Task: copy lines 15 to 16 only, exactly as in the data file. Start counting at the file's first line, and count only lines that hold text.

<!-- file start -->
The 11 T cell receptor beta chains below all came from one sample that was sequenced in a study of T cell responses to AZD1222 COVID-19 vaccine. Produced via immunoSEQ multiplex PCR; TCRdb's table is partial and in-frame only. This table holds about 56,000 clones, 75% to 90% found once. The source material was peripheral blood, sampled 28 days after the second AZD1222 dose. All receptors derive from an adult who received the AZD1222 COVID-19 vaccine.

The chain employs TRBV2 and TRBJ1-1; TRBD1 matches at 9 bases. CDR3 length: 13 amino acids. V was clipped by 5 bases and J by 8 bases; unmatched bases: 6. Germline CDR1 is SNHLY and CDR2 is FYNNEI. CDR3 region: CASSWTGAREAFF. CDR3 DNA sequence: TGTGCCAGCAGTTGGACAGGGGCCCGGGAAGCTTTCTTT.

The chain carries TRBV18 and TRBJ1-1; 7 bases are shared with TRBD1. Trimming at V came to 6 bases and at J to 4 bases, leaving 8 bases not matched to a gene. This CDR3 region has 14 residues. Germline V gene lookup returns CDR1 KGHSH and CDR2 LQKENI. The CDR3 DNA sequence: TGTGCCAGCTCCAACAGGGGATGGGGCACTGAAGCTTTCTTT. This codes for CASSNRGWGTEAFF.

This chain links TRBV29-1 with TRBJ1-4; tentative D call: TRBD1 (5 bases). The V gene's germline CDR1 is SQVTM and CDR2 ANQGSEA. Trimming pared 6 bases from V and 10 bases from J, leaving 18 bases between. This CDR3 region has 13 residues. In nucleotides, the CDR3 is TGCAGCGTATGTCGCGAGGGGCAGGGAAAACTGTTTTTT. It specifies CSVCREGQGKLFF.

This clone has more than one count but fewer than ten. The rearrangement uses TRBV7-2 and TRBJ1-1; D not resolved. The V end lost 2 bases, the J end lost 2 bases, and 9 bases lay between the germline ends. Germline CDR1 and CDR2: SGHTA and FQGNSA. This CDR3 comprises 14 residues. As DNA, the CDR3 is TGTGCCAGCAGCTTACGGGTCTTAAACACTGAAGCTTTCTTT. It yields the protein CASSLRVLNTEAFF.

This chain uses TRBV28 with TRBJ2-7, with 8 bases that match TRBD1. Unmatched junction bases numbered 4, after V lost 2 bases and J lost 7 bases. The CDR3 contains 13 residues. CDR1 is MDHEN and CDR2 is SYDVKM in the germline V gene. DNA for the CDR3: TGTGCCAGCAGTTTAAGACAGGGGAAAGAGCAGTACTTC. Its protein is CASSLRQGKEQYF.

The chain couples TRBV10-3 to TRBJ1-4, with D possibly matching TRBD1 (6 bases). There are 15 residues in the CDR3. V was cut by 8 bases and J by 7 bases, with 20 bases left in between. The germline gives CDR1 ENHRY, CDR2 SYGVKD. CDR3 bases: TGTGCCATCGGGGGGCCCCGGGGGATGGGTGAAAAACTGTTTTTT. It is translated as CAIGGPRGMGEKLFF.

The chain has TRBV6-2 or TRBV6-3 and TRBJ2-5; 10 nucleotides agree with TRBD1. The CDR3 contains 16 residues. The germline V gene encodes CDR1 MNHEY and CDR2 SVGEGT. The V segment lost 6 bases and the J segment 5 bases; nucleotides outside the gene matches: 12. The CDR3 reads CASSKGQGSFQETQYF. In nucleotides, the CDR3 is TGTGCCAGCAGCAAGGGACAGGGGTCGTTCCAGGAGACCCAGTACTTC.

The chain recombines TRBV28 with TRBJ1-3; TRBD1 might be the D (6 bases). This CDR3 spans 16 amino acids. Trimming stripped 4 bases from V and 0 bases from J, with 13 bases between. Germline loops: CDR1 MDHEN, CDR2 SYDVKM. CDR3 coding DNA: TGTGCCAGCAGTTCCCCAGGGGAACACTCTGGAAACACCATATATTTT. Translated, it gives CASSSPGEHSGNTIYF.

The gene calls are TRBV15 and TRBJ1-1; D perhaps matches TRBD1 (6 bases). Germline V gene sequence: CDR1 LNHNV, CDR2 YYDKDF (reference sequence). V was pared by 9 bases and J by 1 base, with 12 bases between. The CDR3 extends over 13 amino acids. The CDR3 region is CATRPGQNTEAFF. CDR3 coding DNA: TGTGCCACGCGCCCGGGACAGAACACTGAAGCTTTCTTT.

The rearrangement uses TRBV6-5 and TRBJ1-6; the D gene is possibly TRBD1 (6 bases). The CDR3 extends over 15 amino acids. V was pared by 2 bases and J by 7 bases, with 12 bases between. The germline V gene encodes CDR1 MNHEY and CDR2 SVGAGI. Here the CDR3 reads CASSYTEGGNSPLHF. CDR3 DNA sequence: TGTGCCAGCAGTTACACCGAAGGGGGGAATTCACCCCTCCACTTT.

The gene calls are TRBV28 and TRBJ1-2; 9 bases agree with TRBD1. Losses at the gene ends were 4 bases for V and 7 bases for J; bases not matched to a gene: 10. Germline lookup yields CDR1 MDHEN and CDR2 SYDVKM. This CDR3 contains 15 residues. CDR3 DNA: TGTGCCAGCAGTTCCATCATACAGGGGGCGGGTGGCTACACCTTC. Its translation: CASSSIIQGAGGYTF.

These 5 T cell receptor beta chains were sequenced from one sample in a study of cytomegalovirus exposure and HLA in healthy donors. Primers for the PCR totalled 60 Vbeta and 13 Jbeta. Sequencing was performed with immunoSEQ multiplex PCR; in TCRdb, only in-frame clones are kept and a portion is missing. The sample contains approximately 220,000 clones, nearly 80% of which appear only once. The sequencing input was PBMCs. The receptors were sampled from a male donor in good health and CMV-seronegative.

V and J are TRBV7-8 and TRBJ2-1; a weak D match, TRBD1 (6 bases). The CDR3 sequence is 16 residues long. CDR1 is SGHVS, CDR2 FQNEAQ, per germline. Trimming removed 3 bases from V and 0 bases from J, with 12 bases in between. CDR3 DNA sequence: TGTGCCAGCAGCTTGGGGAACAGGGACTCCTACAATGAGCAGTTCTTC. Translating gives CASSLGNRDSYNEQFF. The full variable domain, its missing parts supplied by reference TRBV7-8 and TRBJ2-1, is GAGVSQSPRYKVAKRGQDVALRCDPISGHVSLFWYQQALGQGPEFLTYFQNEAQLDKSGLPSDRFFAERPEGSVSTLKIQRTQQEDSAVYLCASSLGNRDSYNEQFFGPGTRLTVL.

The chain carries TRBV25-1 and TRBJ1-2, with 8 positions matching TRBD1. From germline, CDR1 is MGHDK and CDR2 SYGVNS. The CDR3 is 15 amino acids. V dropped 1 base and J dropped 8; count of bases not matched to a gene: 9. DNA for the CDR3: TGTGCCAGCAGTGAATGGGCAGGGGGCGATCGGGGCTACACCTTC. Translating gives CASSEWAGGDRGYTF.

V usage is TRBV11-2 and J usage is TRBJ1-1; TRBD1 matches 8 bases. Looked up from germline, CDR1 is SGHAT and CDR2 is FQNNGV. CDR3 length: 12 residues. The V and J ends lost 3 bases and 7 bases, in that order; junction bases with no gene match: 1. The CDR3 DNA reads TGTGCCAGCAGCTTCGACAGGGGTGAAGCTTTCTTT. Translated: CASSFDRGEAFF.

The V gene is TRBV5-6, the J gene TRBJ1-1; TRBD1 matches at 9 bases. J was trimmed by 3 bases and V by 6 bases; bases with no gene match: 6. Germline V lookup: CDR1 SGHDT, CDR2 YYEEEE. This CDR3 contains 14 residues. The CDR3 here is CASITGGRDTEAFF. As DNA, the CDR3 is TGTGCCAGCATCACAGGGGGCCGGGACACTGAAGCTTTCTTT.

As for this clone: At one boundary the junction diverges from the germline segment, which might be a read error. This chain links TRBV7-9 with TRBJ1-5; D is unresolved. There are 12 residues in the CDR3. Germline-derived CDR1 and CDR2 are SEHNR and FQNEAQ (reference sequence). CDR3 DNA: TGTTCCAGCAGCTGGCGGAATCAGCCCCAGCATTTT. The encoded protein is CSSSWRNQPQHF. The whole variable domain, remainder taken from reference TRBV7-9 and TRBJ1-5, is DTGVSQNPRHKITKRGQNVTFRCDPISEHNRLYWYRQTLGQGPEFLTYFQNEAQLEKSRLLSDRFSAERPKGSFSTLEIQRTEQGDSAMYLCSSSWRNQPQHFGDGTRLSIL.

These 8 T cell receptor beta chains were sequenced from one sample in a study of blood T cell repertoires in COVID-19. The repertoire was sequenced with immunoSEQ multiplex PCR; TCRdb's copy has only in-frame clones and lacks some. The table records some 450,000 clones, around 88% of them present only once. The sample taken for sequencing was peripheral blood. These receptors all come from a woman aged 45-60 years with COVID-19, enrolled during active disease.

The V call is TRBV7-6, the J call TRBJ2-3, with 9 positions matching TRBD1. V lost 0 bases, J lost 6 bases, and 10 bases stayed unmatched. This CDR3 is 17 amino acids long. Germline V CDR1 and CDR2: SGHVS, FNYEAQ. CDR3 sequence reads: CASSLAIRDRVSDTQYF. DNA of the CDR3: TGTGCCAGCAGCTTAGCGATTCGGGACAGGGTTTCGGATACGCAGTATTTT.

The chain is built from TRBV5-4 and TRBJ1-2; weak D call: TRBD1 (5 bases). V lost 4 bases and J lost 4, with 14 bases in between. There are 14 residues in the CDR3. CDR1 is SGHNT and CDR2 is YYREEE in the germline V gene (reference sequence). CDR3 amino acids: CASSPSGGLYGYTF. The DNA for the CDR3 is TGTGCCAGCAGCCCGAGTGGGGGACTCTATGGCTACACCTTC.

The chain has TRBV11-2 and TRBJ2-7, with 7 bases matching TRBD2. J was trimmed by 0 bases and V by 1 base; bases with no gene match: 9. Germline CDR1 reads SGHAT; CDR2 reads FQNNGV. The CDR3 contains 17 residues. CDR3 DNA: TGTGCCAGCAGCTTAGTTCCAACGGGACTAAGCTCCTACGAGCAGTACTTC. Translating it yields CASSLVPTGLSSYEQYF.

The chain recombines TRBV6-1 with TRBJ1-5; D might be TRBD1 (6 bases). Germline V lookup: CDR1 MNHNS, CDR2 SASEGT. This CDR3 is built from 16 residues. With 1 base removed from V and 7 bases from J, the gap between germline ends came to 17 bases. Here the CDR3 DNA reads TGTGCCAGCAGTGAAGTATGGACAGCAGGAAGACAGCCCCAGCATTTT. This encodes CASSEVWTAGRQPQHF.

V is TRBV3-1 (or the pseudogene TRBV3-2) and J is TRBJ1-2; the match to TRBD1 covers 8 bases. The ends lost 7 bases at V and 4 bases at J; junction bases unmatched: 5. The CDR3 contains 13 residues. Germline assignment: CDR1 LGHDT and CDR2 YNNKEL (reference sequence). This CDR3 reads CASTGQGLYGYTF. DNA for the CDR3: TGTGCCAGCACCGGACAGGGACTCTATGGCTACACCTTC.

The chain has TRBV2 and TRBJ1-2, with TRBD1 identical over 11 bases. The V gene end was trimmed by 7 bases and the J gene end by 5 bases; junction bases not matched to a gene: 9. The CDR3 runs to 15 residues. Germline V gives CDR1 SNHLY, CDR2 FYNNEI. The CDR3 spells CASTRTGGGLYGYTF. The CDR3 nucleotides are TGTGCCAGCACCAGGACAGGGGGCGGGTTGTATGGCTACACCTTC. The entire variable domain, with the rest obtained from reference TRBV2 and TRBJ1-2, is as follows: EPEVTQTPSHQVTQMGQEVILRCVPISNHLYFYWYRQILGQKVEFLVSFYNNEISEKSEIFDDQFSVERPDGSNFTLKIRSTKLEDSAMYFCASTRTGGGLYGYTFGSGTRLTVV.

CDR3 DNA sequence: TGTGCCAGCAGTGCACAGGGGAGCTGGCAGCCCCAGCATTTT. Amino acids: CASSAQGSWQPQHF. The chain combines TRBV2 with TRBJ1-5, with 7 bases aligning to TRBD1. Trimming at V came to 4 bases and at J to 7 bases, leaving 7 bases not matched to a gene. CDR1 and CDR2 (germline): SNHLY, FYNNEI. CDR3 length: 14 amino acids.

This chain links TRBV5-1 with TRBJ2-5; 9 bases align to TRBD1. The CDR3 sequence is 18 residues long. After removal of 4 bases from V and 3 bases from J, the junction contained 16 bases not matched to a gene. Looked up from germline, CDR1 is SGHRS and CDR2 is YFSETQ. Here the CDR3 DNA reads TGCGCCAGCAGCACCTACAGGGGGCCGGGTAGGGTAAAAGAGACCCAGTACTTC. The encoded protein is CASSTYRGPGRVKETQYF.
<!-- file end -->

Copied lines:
The chain carries TRBV25-1 and TRBJ1-2, with 8 positions matching TRBD1. From germline, CDR1 is MGHDK and CDR2 SYGVNS. The CDR3 is 15 amino acids. V dropped 1 base and J dropped 8; count of bases not matched to a gene: 9. DNA for the CDR3: TGTGCCAGCAGTGAATGGGCAGGGGGCGATCGGGGCTACACCTTC. Translating gives CASSEWAGGDRGYTF.

V usage is TRBV11-2 and J usage is TRBJ1-1; TRBD1 matches 8 bases. Looked up from germline, CDR1 is SGHAT and CDR2 is FQNNGV. CDR3 length: 12 residues. The V and J ends lost 3 bases and 7 bases, in that order; junction bases with no gene match: 1. The CDR3 DNA reads TGTGCCAGCAGCTTCGACAGGGGTGAAGCTTTCTTT. Translated: CASSFDRGEAFF.